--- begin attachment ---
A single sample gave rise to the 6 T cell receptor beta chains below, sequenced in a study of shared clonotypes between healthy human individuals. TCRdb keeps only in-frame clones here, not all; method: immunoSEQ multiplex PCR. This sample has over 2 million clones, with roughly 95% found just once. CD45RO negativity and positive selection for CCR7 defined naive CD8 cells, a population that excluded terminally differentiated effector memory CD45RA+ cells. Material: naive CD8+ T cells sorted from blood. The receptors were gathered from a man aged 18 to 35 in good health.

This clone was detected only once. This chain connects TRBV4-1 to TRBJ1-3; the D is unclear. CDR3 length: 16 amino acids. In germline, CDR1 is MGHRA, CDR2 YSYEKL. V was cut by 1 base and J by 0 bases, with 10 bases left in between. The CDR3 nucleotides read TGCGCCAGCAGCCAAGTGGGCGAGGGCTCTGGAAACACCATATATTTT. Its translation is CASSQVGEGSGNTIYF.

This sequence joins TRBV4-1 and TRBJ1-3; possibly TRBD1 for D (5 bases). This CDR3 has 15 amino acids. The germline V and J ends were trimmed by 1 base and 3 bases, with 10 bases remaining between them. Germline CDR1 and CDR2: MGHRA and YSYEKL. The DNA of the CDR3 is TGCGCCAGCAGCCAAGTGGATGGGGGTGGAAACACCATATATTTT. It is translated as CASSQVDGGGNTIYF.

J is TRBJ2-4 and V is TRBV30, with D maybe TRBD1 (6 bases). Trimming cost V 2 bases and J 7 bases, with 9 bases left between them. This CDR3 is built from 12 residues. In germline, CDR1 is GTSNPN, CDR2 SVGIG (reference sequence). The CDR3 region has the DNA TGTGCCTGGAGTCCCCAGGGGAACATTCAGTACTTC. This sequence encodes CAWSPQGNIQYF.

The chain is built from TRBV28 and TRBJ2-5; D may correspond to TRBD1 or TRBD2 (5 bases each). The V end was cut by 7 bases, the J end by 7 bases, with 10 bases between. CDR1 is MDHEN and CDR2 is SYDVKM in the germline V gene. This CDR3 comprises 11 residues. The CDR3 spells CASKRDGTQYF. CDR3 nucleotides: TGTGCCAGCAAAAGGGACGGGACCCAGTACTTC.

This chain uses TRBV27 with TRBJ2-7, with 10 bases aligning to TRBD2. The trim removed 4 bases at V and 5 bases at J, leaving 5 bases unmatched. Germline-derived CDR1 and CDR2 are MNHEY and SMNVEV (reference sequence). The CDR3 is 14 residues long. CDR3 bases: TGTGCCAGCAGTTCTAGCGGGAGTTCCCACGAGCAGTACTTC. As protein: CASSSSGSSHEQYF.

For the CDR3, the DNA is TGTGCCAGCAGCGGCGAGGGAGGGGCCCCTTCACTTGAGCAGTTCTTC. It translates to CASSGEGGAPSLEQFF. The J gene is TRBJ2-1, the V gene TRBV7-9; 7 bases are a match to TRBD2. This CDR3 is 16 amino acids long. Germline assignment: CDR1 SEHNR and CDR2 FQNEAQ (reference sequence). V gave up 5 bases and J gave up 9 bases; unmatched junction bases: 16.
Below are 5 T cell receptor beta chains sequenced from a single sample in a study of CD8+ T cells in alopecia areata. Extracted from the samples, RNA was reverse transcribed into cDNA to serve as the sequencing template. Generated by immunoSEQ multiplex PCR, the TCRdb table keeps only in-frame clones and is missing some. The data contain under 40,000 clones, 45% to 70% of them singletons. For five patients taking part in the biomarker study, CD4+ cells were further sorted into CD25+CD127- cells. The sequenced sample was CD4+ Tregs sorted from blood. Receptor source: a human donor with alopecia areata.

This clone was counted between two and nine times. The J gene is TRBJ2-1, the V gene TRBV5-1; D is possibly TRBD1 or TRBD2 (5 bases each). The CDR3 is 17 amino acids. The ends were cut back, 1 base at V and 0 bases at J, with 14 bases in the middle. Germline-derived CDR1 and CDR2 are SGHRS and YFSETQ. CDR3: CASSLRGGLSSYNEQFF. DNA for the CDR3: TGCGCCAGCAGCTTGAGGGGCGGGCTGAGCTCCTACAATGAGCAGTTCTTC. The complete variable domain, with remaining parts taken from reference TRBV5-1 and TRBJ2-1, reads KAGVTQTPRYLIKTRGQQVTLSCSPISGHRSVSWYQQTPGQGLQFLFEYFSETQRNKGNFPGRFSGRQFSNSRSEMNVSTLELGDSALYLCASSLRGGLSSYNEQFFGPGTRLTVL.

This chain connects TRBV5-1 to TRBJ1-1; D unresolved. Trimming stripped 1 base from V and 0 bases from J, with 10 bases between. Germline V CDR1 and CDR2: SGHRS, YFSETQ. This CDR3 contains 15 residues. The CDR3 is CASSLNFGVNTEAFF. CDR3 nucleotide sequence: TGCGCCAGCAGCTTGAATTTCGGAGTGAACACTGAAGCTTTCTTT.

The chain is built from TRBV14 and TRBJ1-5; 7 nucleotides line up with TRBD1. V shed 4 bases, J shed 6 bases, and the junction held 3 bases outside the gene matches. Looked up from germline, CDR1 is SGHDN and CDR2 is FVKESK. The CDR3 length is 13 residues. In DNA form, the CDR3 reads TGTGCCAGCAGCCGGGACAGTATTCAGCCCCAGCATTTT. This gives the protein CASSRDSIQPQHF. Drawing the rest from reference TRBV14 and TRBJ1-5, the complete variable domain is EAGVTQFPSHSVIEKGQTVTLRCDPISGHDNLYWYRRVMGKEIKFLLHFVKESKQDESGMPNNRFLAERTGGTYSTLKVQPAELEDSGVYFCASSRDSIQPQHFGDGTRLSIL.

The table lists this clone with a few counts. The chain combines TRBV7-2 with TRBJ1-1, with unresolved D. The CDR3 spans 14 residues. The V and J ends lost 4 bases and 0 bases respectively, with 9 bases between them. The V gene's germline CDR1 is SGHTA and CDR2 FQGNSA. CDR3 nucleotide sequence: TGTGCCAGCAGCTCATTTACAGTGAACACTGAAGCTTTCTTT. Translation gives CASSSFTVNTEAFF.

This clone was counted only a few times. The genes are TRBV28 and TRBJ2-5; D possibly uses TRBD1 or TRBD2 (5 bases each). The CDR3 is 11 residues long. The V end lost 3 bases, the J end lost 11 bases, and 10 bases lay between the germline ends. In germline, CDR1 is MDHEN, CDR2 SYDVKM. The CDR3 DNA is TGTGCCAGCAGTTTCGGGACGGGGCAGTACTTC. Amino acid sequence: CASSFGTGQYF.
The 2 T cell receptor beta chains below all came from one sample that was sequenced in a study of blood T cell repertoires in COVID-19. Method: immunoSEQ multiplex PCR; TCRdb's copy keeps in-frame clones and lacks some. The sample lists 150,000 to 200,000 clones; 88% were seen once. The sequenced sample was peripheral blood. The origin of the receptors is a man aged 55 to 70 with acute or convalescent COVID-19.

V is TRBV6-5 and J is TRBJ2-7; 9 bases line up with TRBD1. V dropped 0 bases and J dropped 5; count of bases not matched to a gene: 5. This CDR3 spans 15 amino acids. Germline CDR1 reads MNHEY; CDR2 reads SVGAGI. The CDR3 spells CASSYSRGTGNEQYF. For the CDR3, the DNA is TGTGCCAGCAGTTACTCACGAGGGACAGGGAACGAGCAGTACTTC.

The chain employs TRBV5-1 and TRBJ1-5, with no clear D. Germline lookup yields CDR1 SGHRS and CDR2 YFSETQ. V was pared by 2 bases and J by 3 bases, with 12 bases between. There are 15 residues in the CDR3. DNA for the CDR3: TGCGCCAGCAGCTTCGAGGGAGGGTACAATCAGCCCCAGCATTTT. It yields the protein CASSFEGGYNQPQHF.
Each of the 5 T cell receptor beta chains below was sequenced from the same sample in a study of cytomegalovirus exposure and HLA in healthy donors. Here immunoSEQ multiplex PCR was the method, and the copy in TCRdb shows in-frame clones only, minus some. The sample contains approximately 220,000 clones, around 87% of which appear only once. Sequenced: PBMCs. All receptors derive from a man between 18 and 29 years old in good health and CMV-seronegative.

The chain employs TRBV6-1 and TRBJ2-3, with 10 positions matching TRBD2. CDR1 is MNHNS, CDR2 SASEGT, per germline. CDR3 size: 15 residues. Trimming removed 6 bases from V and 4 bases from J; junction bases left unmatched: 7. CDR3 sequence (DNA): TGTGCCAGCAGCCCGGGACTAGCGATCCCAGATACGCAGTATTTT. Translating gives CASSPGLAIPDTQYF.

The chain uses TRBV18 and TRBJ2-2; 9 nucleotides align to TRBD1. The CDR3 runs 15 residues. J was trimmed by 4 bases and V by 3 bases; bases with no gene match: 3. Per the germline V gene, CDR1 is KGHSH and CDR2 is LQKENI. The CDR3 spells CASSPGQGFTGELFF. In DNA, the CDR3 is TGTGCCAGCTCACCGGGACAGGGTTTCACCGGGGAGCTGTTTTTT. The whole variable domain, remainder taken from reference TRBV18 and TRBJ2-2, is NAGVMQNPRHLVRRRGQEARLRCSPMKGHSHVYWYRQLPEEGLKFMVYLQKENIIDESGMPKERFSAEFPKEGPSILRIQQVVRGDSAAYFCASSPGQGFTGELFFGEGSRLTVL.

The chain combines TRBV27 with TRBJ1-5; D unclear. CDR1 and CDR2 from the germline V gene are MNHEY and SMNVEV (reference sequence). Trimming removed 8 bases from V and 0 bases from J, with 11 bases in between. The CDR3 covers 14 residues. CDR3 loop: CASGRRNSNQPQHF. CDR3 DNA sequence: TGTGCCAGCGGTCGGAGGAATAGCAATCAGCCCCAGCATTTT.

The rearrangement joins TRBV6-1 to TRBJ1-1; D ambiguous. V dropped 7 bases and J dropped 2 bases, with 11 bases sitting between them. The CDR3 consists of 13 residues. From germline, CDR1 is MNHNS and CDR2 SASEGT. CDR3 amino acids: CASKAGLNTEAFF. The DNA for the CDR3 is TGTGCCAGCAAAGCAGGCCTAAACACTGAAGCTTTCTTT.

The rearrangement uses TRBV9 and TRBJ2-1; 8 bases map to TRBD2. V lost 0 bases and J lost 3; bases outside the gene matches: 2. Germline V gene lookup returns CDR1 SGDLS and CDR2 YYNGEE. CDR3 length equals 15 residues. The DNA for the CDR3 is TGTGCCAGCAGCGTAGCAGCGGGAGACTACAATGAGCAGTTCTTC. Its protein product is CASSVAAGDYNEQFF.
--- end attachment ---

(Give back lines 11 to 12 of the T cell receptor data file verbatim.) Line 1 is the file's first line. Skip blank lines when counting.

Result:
The chain is built from TRBV14 and TRBJ1-5; 7 nucleotides line up with TRBD1. V shed 4 bases, J shed 6 bases, and the junction held 3 bases outside the gene matches. Looked up from germline, CDR1 is SGHDN and CDR2 is FVKESK. The CDR3 length is 13 residues. In DNA form, the CDR3 reads TGTGCCAGCAGCCGGGACAGTATTCAGCCCCAGCATTTT. This gives the protein CASSRDSIQPQHF. Drawing the rest from reference TRBV14 and TRBJ1-5, the complete variable domain is EAGVTQFPSHSVIEKGQTVTLRCDPISGHDNLYWYRRVMGKEIKFLLHFVKESKQDESGMPNNRFLAERTGGTYSTLKVQPAELEDSGVYFCASSRDSIQPQHFGDGTRLSIL.

The table lists this clone with a few counts. The chain combines TRBV7-2 with TRBJ1-1, with unresolved D. The CDR3 spans 14 residues. The V and J ends lost 4 bases and 0 bases respectively, with 9 bases between them. The V gene's germline CDR1 is SGHTA and CDR2 FQGNSA. CDR3 nucleotide sequence: TGTGCCAGCAGCTCATTTACAGTGAACACTGAAGCTTTCTTT. Translation gives CASSSFTVNTEAFF.